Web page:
The “carrot or stick approach” is an old idiom which signifies incentives and punishments to instill good behavior. It is a combination of incentive through the carrot or disincentive via the stick.
This method is used across the myriad spectrums in life ranging from bringing up children to human resource management to matters of geopolitics.
A judicious administration of this is of paramount importance. For example, if you are using just carrot and carrot on your child, you are spoiling him rotten. If you just use stick and stick and more stick, you are being abusive and you may have to pay a lot for therapy in the future.
What then is Charlie Munger’s take on this very important subject?
- On Money Management: The general systems of money management [today] require people to pretend to do something they can’t do and like something they don’t. It’s a terrible way to spend your life, but it’s very well paid.
- On Bureaucracy: And the incentives are perverse. For example, if you worked for AT&T in my day, it was a great bureaucracy. Who in the hell was really thinking about the shareholder or anything else? And in a bureaucracy, you think the work is done when it goes out of your in-basket into somebody else’s in-basket. But, of course, it isn’t. It’s not done until AT&T delivers what it’s supposed to deliver. So you get big, fat, dumb, unmotivated bureaucracies.
They also tend to become somewhat corrupt. In other words, if I’ve got a department and you’ve got a department and we kind of share power running this thing, there’s sort of an unwritten rule: “If you won’t bother me, I won’t bother you, and we’re both happy.” So you get layers of management and associated costs that nobody needs. Then, while people are justifying all these layers, it takes forever to get anything done. They’re too slow to make decisions, and nimbler people run circles around them. [Charlie Munger liked General Electric’s solution on this.They strategize, decentralize, motivate and they had Jack Welch.]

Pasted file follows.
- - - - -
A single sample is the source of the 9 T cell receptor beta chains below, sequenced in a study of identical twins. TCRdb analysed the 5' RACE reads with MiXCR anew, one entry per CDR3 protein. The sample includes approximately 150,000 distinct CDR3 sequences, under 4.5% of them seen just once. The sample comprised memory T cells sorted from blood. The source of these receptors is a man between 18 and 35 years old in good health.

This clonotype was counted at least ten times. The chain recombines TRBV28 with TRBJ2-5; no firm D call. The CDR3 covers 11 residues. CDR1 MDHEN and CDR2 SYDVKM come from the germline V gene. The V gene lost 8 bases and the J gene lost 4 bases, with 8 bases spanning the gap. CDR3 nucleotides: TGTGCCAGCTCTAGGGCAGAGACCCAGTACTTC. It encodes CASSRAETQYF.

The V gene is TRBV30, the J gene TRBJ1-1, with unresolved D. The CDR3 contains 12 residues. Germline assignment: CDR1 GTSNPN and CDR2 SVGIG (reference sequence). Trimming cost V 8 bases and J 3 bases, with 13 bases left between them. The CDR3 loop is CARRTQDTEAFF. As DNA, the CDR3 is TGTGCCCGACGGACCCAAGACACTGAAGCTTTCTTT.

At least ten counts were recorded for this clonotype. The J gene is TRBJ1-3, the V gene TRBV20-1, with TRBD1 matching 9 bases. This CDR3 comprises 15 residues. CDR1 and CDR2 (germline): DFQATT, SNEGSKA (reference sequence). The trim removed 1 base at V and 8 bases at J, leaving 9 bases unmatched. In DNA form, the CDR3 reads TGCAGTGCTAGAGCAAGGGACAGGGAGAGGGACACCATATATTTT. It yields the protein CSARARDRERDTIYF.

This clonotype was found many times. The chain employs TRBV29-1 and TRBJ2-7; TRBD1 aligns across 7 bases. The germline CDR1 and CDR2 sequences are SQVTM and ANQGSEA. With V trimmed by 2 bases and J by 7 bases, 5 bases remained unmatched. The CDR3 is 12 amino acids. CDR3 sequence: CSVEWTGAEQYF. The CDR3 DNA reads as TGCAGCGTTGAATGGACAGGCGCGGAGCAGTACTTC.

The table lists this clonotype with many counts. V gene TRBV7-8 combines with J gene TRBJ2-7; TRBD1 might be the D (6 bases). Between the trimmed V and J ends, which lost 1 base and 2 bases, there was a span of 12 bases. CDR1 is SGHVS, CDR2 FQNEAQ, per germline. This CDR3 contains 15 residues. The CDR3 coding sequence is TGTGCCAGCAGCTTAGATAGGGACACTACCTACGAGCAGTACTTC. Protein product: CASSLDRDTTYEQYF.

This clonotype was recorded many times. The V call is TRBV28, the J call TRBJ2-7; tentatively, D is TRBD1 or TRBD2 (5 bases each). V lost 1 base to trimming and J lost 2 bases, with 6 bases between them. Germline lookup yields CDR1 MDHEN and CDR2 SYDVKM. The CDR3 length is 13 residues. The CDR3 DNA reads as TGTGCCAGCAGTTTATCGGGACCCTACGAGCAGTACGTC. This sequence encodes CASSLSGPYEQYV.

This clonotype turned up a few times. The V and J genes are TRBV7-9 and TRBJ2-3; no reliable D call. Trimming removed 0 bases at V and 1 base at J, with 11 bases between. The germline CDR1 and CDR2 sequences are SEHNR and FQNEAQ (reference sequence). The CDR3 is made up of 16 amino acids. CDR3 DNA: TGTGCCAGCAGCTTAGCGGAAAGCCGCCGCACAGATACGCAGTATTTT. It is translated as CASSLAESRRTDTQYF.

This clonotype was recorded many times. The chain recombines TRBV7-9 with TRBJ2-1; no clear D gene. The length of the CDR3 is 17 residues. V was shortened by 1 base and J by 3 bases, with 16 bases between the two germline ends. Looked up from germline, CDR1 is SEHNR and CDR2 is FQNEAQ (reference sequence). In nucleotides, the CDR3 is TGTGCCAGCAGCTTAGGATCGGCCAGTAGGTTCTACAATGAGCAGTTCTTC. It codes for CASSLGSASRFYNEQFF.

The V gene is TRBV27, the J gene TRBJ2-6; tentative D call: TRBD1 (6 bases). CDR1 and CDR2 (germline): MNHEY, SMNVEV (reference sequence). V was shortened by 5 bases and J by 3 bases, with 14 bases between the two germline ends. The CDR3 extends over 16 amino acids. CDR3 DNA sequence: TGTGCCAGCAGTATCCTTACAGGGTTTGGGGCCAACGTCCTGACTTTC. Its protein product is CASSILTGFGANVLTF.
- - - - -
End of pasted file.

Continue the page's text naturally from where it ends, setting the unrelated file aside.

3. On Getting The Incentives Right: So what makes sense for the investor is different from what makes sense for the manager. And, as usual in human affairs, what determines the behavior are incentives for the decision maker.
From all business, my favorite case on incentives is Federal Express. The heart and soul of their system—which creates the integrity of the product—is having all their airplanes come to one place in the middle of the night and shift all the packages from plane to plane. If there are delays, the whole operation can’t deliver a product full of integrity to Federal Express customers.
And it was always screwed up. They could never get it done on time. They tried everything—moral suasion, threats, you name it. And nothing worked.
Finally, somebody got the idea to pay all these people not so much an hour, but so much a shift—and when it’s all done, they can all go home. Well, their problems cleared up overnight.
So getting the incentives right is a very, very important lesson. It was not obvious to Federal Express what the solution was. But maybe now, it will hereafter more often be obvious to you.
4. On Wrong Incentives: Wrong incentives is area major cause because, as Dr. Johnson so wisely observed, truth is hard to assimilate in any mind when opposed by interest. And, if institutional incentives caused the problem, then a remedy is feasible because incentives can be changed.
5. On Perverse Incentives: Another thing, perverse incentives. You don’t want to be in a perverse incentive system that’s causing you to behave more and more foolishly or worse and worse. Incentives are too powerful a controller of human cognition and human behavior.
6. On Inconsequential Incentives or Pretensions: We should also remember how a foolish and willful ignorance of the superpower of rewards caused Soviet communists to get their final result as described by one employee: “They pretend to pay us and we pretend to work.”